Custom 'headphones' boost atomic radio reception 100-fold

Researchers at the National Institute of Standards and Technology (NIST) have boosted the sensitivity of their atomic radio receiver a hundredfold by enclosing a small glass cylinder of cesium atoms inside what looks like ...

Laser bursts drive fastest-ever logic gates

A long-standing quest for science and technology has been to develop electronics and information processing that operate near the fastest timescales allowed by the laws of nature.

Silicon-carbide modulator overcomes decades long 'missing block'

A collaboration with Harvard University has led to the development of a new-generation electro-optic modulator that could stamp out its bulky predecessor through the creation of a smaller, stronger, cooler, faster and cost-effective ...

Identifying the basic structure of the language of fungi

Andrew Adamatzk, a professor at the University of the West of England's Unconventional Computing Laboratory, UWE, in the U.K. has found that the electrical signal clusters sent by several types of fungi resemble human vocabularies. ...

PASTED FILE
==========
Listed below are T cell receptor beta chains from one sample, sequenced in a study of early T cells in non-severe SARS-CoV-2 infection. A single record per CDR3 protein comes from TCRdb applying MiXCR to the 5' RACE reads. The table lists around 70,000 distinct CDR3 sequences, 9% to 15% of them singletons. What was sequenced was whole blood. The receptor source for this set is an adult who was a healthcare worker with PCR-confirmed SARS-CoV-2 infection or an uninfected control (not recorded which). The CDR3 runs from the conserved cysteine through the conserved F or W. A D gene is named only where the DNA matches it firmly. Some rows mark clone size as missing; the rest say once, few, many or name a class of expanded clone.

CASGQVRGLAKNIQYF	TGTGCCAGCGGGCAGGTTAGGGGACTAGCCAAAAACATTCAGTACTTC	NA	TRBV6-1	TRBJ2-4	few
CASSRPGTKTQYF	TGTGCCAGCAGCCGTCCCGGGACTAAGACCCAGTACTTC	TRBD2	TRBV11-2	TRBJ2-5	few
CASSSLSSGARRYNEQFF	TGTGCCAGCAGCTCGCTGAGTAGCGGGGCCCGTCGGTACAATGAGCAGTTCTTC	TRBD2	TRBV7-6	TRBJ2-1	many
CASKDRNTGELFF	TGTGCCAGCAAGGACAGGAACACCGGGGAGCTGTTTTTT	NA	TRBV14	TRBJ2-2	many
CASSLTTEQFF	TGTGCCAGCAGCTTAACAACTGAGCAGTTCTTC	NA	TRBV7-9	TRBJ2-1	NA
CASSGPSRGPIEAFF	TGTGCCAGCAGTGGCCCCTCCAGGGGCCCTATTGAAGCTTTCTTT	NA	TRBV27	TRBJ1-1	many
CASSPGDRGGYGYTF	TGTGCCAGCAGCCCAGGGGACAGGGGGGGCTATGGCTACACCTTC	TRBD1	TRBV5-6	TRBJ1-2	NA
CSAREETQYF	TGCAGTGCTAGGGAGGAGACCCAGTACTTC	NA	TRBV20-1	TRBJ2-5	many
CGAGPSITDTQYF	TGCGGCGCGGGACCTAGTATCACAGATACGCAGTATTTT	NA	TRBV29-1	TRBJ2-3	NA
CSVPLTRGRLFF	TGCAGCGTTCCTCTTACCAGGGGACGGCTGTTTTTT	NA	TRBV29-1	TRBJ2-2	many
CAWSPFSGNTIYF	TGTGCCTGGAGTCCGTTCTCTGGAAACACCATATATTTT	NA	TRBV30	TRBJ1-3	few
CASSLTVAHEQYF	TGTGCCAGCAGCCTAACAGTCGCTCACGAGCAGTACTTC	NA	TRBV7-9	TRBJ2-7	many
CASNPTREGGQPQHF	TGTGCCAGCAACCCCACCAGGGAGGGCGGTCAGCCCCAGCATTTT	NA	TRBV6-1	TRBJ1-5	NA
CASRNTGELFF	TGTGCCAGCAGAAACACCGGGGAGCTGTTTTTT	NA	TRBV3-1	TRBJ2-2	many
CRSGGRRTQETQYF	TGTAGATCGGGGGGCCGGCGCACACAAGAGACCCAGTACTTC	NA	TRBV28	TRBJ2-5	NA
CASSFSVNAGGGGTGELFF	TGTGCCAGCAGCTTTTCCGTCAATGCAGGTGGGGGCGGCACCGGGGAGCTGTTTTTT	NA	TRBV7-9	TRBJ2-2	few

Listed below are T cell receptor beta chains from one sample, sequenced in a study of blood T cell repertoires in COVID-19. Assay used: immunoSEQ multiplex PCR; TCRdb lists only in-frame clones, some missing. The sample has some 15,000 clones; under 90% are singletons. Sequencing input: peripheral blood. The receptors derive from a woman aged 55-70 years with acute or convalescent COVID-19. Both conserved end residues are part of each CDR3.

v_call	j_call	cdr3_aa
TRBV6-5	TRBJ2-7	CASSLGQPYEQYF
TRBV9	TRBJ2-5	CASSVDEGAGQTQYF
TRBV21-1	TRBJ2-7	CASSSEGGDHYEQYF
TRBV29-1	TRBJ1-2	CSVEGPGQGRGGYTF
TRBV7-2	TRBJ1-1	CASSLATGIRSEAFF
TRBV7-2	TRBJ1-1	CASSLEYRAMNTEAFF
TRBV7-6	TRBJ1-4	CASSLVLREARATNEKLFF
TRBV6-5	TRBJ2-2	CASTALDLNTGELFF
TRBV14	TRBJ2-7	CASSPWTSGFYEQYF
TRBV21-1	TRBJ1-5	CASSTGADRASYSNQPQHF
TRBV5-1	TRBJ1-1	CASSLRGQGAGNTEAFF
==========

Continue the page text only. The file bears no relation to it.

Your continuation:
Quantum physics sets a speed limit to electronics

How fast can electronics be? When computer chips work with ever shorter signals and time intervals, at some point they come up against physical limits. The quantum-mechanical processes that enable the generation of electric ...

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Signal (electronics)

In the fields of communications, signal processing, and in electrical engineering more generally, a signal is any time-varying or spatial-varying quantity.

In the physical world, any quantity measurable through time or over space can be taken as a signal. Within a complex society, any set of human information or machine data can also be taken as a signal. Such information or machine data (for example, the dots on a screen, the ink making up text on a paper page, or the words now flowing into the reader's mind) must all be part of systems existing in the physical world – either living or non-living.

Despite the complexity of such systems, their outputs and inputs can often be represented as simple quantities measurable through time or across space. In the latter half of the 20th century, electrical engineering itself separated into several disciplines, specializing in the design and analysis of physical signals and systems, on the one hand, and in the functional behavior and conceptual structure of the complex human and machine systems, on the other. These engineering disciplines have led the way in the design, study, and implementation of systems that take advantage of signals as simple measurable quantities in order to facilitate the transmission, storage, and manipulation of information.

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